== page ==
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Edmonds Public Schools Foundation Helps Raise Money for Rachel’s Challenge

Thanks to a successful fundraiser, the Rachel’s Challenge anti-bullying program will come to the Edmonds School District.

When the Edmonds School District wanted to bring the Rachel’s Challenge anti-bullying program to its schools, the Hazel Miller Foundation donated the hefty sum of $25,000, but the district was still $15,000 short of the needed total amount. The Edmonds Public Schools Foundation stepped up, hosting a fundraiser evening that raised more than $38,000, far above and beyond their $20,000 goal.

“I was a perfect evening,” commented Debbie Bodal, president of the Edmonds Public Schools Foundation. “I would not change anything and I am so grateful to every guest and volunteer who helped make this possible.”

Eighty-five guests gathered at a private residence for a night of food, music, dancing and a lively auction. Former mayor Gary Haakenson emceed the evening, and six members of the award-winning Mountlake Terrace Jazz band played for the arriving guests. Appetizers were donated by A Chef's kitchen and Icicle Seafood, and the salmon for the BBQ salmon dinner was donated by John and Brenda Bush and BBQ by Doug Dixon and his crew.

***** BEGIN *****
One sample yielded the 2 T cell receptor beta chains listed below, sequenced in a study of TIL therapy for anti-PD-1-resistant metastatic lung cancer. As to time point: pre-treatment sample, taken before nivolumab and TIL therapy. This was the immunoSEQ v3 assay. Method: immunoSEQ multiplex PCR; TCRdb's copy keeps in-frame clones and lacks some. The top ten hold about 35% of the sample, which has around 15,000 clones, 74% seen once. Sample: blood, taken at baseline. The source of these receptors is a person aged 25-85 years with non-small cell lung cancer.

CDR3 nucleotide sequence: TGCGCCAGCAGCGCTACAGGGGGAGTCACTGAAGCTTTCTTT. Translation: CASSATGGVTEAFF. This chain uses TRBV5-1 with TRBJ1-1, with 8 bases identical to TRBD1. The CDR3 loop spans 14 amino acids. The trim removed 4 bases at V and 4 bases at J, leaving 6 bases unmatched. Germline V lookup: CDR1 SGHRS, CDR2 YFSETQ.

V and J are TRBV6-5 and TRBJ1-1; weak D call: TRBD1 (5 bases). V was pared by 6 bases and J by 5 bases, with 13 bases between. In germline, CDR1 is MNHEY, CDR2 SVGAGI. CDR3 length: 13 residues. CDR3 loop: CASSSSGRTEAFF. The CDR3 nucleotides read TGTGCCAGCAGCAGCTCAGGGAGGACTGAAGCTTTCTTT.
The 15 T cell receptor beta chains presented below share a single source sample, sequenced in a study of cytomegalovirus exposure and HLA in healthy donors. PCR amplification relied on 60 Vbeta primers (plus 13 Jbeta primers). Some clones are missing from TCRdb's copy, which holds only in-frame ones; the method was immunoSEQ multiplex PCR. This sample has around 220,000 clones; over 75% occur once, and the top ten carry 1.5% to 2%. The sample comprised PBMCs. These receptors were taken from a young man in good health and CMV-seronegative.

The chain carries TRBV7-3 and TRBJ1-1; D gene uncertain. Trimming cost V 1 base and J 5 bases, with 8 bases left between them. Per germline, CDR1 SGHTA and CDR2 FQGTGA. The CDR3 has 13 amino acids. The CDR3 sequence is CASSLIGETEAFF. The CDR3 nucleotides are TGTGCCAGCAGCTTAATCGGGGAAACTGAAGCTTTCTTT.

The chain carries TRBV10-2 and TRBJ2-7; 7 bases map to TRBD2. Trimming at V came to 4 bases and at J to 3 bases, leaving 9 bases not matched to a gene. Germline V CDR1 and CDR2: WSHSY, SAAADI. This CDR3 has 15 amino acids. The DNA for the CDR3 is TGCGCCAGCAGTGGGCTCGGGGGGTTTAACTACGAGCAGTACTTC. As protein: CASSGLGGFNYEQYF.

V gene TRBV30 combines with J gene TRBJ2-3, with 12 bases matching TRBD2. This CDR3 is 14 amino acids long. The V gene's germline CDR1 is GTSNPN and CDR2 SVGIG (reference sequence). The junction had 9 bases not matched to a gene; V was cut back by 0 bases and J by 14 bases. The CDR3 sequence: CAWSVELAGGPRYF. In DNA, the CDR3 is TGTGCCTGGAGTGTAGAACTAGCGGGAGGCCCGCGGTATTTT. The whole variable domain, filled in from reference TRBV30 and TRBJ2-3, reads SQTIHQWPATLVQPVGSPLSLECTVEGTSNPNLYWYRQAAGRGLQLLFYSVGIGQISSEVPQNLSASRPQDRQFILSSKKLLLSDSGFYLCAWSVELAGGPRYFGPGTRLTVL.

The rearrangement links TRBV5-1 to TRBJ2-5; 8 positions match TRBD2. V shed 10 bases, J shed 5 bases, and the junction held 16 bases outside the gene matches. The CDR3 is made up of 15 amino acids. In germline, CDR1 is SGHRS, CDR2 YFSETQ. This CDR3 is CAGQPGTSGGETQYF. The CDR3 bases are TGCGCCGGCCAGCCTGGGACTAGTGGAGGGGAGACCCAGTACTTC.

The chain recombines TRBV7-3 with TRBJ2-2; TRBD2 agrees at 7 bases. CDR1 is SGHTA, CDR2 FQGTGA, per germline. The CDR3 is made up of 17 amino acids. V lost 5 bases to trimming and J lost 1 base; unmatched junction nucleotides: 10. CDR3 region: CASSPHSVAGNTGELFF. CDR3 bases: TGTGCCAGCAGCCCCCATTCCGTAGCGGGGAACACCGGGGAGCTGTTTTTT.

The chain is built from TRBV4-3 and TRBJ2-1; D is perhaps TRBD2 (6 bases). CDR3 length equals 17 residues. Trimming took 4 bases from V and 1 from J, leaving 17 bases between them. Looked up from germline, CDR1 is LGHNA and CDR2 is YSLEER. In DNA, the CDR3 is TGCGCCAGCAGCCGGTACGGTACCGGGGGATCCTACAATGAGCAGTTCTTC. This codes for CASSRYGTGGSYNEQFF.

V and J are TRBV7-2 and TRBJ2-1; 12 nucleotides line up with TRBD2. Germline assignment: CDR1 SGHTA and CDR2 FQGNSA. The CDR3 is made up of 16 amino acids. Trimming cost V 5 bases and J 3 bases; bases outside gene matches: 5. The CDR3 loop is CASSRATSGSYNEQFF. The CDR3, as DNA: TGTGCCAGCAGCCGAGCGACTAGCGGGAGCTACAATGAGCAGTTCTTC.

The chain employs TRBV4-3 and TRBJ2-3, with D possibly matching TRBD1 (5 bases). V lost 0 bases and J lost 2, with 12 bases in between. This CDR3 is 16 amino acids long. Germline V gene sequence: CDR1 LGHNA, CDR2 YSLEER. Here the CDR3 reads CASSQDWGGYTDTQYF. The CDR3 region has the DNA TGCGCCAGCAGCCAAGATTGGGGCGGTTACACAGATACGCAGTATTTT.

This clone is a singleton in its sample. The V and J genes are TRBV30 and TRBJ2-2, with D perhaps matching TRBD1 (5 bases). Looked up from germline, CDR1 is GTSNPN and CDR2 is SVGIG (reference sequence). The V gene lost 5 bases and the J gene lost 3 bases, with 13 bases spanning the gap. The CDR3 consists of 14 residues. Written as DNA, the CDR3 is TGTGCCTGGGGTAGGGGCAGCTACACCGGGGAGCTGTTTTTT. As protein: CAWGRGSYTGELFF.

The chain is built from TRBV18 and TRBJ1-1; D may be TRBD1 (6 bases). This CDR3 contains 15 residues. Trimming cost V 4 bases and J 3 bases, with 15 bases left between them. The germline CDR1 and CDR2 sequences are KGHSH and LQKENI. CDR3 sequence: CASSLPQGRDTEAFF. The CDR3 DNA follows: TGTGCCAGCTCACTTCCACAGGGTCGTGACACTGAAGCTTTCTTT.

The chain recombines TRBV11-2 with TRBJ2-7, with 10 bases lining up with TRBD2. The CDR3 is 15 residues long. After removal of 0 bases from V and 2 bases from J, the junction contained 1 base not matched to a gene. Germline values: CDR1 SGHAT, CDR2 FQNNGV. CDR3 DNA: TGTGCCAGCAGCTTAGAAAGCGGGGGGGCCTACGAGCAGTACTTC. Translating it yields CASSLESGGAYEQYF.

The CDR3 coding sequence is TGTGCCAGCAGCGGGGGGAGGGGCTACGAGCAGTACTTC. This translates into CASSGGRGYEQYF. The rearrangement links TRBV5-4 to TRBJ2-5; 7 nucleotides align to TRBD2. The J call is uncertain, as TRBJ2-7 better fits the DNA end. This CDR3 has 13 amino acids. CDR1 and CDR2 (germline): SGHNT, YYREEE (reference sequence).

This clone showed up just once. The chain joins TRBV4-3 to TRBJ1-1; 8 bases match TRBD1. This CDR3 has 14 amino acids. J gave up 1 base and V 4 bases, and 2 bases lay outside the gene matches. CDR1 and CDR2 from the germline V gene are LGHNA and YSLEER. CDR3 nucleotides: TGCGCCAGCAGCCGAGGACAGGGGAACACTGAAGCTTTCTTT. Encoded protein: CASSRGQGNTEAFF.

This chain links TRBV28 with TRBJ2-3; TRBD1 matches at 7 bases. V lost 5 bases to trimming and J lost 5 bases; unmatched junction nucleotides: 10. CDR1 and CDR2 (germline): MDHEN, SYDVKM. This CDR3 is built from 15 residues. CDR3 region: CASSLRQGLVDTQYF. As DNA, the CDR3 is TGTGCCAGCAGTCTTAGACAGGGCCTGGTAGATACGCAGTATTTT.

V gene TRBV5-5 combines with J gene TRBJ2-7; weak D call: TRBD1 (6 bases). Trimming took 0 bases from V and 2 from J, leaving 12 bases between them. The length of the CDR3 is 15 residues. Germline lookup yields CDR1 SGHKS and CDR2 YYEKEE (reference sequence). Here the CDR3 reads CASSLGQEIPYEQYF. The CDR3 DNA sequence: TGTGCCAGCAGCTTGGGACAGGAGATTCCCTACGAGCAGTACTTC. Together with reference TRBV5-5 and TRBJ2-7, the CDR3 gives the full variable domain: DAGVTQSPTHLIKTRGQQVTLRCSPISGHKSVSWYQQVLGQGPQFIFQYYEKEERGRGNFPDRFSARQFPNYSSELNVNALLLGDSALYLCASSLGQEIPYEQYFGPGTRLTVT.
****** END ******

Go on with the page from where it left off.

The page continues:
Of the $38,000 raised, $15,000 will go towards bringing the Rachel’s Challenge program to the Edmonds School District. The program focuses on anti-bullying in schools, and was formed by the family of Rachel Scott, the first person killed in the 1999 Columbine High School shootings. Using her story, the Scott family travels around the speaking at schools in an attempt to encourage students to treat each other kindly, think twice before they engage in bullying and understand how their actions impact others.

“Bullying can be divided into two groups, those who are bullied, the victim, and those who do the bullying, the aggressor,” Bodal explained. “Rachel’s challenge will not only help students identify what it is to be a bully either as an aggressor or as a victim, but will give them the tools to intervene when they see the behavior. [It] is a proactive intervention to educate students to use their personal power in a more leadership roles that will be inclusive not exclusive.”

The remaining money raised at the event will go to various programs within the Edmonds School District, allotted through a grants program.

“We want the community to know that [bullying] a difficult topic,” Bodal noted, “but one the Edmonds School District community is committed to addressing in a sensitive, straightforward, and lasting way.”

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